Search results for: Visions of Jewish education
Page 2/2 18 items
This article documents the Journal of Jewish Education’s acquisition by the Network for Research in Jewish Education, in 2004, and evaluates the contribution of the re-launched Journal to the field of Jewish education. I explore how the Journal contributed over the past decade in three discrete yet often overlapping areas, thereby realizing its editors’ vision.
Updated: Sep. 17, 2014
In the blizzard of articles, reactions, and blog posts about the Pew Research Center study of American Jews, the most unexpected came from the prominent public intellectual Noah Feldman. Writing in Bloomberg, Feldman’s column jumps from the Pew study to some observations about, surprisingly, the Lakewood yeshiva. He explains that Lakewood is a massive ultra-Orthodox educational institution (6500 students embedded in a community of 55,000) focused almost entirely on the study of Talmud and exclusively for male students, that its educational model is “astonishingly egalitarian and democratic,” that it demonstrates that “one kind of authentically Jewish experience is flourishing in America.”
Updated: Jan. 29, 2014
Therefore, we need a new response as to why Jewish education is important. We need a new vision and to stop “probing our pupiks,” and rationalizing the measure of our Jewishness amidst secular American culture. We need to address the apriori question: Why is Judaism itself important? Why does Judaism exist and what about Judaism defines its core purpose?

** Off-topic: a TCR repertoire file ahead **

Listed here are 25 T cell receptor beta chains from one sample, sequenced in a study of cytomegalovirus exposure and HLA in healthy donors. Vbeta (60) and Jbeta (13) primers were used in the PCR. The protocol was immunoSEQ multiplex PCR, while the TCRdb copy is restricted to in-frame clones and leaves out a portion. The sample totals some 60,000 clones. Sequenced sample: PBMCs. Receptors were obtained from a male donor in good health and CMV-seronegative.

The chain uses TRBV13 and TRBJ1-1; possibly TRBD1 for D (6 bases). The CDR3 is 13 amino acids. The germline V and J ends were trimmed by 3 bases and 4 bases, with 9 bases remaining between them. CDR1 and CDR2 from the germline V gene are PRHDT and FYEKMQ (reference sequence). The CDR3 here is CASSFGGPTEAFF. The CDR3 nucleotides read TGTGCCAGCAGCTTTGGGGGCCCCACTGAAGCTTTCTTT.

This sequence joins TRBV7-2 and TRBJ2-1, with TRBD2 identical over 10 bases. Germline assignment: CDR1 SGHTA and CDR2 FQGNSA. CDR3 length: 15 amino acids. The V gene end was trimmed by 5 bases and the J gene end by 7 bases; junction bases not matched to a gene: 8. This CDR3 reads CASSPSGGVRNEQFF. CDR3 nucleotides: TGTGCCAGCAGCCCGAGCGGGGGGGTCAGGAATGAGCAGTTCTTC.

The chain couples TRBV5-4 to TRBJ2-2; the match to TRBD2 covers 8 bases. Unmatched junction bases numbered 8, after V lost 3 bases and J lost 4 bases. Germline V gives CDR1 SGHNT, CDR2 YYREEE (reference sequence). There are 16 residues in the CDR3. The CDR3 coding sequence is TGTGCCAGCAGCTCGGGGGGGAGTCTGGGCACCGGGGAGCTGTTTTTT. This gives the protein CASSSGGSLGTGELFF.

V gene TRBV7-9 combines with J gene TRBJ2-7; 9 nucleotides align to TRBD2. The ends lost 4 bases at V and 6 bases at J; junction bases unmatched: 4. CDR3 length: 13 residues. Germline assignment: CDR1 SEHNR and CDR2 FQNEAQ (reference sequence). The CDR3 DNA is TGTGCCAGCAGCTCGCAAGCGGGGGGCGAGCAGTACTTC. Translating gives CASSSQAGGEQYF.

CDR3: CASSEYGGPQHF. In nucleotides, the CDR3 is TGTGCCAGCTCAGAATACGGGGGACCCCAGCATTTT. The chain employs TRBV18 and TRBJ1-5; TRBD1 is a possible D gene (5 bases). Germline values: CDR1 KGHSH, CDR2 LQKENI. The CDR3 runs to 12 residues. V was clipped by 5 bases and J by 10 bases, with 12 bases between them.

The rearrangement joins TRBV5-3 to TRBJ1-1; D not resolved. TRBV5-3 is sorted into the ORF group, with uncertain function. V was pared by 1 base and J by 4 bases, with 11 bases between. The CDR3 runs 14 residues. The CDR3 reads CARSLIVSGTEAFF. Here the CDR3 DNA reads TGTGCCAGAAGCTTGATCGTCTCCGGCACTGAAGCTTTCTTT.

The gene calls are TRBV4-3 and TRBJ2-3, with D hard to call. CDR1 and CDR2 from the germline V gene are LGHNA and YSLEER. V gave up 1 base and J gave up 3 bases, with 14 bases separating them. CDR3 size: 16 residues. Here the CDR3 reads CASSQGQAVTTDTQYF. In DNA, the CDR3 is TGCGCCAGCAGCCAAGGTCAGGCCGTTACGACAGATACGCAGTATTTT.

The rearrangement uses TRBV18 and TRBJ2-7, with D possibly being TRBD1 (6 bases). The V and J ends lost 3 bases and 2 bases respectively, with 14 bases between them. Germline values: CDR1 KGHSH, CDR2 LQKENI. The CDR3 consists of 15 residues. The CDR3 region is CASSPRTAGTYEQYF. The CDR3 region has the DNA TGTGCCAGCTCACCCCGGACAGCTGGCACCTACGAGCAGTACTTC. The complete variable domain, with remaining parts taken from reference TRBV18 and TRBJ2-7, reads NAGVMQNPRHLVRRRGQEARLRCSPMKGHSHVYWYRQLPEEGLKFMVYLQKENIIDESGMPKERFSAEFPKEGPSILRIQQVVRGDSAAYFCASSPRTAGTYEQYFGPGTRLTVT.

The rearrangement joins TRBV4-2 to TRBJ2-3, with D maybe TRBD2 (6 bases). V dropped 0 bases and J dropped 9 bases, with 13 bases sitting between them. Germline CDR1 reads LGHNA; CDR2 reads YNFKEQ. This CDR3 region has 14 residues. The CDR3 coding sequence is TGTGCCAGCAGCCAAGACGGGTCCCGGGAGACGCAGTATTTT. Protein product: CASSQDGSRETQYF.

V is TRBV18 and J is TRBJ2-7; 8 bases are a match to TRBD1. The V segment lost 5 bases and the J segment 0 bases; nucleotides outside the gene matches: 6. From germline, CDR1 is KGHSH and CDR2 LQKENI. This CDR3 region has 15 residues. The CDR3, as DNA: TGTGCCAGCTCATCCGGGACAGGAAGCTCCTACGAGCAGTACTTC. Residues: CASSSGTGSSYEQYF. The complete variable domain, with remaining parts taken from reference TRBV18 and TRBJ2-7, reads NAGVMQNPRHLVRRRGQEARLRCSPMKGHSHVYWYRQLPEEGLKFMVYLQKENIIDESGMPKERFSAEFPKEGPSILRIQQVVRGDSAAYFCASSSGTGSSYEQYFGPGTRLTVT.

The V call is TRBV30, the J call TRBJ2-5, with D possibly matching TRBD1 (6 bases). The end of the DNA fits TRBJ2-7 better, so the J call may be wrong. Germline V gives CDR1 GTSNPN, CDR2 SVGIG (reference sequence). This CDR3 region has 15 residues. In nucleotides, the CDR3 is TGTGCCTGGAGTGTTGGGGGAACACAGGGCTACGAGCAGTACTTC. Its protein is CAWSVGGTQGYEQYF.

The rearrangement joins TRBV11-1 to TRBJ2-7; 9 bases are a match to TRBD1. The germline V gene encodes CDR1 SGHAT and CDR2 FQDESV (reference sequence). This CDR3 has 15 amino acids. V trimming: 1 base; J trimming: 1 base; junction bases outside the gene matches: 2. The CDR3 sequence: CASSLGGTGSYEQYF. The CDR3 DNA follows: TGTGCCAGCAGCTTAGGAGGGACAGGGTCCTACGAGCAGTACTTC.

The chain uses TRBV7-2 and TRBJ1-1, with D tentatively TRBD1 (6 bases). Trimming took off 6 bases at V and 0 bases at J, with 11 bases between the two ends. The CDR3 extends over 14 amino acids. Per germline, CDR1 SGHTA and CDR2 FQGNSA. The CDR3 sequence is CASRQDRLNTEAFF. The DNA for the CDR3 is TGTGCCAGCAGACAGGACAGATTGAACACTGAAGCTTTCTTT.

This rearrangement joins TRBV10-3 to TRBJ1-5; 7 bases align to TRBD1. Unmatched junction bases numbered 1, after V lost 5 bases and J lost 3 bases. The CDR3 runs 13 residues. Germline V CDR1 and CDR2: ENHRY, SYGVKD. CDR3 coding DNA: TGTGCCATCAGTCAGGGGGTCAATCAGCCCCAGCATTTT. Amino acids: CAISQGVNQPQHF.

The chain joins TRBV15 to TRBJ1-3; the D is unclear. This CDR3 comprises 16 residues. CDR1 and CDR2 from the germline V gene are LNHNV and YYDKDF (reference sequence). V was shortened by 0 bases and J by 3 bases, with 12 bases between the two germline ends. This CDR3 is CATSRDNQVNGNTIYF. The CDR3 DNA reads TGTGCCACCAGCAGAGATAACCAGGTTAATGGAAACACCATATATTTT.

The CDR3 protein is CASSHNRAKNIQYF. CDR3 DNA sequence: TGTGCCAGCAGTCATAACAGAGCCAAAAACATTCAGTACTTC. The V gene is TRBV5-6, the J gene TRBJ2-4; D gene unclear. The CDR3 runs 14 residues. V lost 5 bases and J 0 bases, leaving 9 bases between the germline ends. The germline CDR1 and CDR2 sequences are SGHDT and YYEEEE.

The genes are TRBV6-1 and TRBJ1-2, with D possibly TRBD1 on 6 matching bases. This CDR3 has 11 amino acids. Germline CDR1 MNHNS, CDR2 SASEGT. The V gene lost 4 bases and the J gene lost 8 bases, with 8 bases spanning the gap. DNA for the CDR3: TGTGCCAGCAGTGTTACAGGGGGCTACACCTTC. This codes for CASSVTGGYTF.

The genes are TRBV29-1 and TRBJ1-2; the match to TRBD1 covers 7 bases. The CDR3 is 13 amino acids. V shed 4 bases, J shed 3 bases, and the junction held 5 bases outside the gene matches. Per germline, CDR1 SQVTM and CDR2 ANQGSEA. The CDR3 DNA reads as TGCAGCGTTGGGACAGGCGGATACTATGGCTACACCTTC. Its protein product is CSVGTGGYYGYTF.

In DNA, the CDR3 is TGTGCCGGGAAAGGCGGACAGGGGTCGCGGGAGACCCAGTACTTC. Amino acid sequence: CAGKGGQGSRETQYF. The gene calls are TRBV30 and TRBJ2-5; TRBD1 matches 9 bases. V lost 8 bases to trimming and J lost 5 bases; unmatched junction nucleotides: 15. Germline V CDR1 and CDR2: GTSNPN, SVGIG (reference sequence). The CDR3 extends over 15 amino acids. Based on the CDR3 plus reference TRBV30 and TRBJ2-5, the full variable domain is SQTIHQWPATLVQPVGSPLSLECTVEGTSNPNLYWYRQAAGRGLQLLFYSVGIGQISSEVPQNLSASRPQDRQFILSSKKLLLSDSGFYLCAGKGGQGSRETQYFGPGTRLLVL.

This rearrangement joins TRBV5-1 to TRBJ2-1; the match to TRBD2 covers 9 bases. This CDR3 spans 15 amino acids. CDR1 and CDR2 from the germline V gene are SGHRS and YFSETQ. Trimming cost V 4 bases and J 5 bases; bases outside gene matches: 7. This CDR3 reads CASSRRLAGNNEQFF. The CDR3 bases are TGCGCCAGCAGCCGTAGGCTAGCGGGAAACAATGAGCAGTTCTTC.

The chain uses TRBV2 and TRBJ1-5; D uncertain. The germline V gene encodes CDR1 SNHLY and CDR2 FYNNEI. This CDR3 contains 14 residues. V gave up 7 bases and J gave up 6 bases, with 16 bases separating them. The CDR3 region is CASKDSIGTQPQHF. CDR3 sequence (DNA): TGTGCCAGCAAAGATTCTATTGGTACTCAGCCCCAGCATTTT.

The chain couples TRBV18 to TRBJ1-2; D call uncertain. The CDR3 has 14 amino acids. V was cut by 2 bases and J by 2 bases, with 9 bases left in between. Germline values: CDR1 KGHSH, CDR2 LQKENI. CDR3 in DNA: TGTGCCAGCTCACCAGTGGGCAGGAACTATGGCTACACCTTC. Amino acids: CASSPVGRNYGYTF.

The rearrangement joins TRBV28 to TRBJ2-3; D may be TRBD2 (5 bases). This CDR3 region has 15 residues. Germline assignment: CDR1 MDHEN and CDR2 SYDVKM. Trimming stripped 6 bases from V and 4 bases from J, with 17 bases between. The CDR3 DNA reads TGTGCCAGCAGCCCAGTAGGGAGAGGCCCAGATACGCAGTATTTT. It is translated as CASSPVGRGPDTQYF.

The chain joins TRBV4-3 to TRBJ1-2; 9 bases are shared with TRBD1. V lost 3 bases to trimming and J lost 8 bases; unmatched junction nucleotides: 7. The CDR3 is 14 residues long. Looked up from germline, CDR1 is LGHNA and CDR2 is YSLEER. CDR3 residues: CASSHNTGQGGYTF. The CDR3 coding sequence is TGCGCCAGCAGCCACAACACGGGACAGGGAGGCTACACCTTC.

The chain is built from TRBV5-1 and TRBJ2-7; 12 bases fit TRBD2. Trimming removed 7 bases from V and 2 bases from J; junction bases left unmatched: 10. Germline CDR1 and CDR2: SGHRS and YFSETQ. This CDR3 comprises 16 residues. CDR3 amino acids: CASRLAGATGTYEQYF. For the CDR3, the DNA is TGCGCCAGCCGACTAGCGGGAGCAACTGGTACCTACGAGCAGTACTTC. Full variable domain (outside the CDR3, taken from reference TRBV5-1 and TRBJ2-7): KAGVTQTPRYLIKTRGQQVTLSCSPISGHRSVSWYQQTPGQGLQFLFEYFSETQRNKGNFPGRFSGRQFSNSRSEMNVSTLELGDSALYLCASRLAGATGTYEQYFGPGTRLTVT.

Updated: Jan. 01, 2014
Imagine if Day school affordability was no longer a challenge facing our Day School community, thus enabling schools to focus all of its resources and energy exclusively on student recruitment, retention quality, impact and achievement, what would our Jewish Day Schools look like in the future? asks Chaim Y. Botwinick.
Updated: Jun. 18, 2013
Using portraiture, this study describes and analyzes the aims of rabbinic teaching of adults in a synagogue setting. The findings suggest that regularly facilitating learners' intellectual and religious development, democratically guiding their communities' evolution through an emphasis on learning, and collaboratively joining their congregants in shaping the construction of personal and communal Jewish narratives are central aims of congregational rabbinic teaching of adults.
Updated: Apr. 29, 2013
Rabbi Daniel L. Lehmann, President of Hebrew College, writes that Jewish education should inspire and equip us to achieve the deepest aspirations of Judaism. He posits that an overarching and orienting purpose for Jewish education is to encourage Jews to emulate God’s creative nature and to become creative beings. He suggests some ideas for reorienting Jewish education toward creativity.
Updated: Nov. 20, 2012
Davenspot posted on their blog a Manifesto for Jewish Education, written by Aryeh Ben David of Ayeka: Center for Soulful Education, which was posted on Lookjed and has been generating some constructive conversation. Ben David asserts that our educational goal should be not only to preserve our voices of the past, but to enable and encourage our own authentic voices to be heard and to enable personal and spiritual growth.
Updated: Nov. 06, 2012
In order to overcome the problems caused by the almost complete lack of systematic data-based research on theconditions of Orthodox education in North America, ATID has asked leading Orthodox educators to help clarify a future agenda for Orthodox education in North America, challenging them to articulate research agendas and educational strategies that will serve schools into the future. The resulting symposium, edited by Dr. Yoel Finkelman, has now been published by ATID with some of its contents made available on the ATID website
Updated: Nov. 16, 2008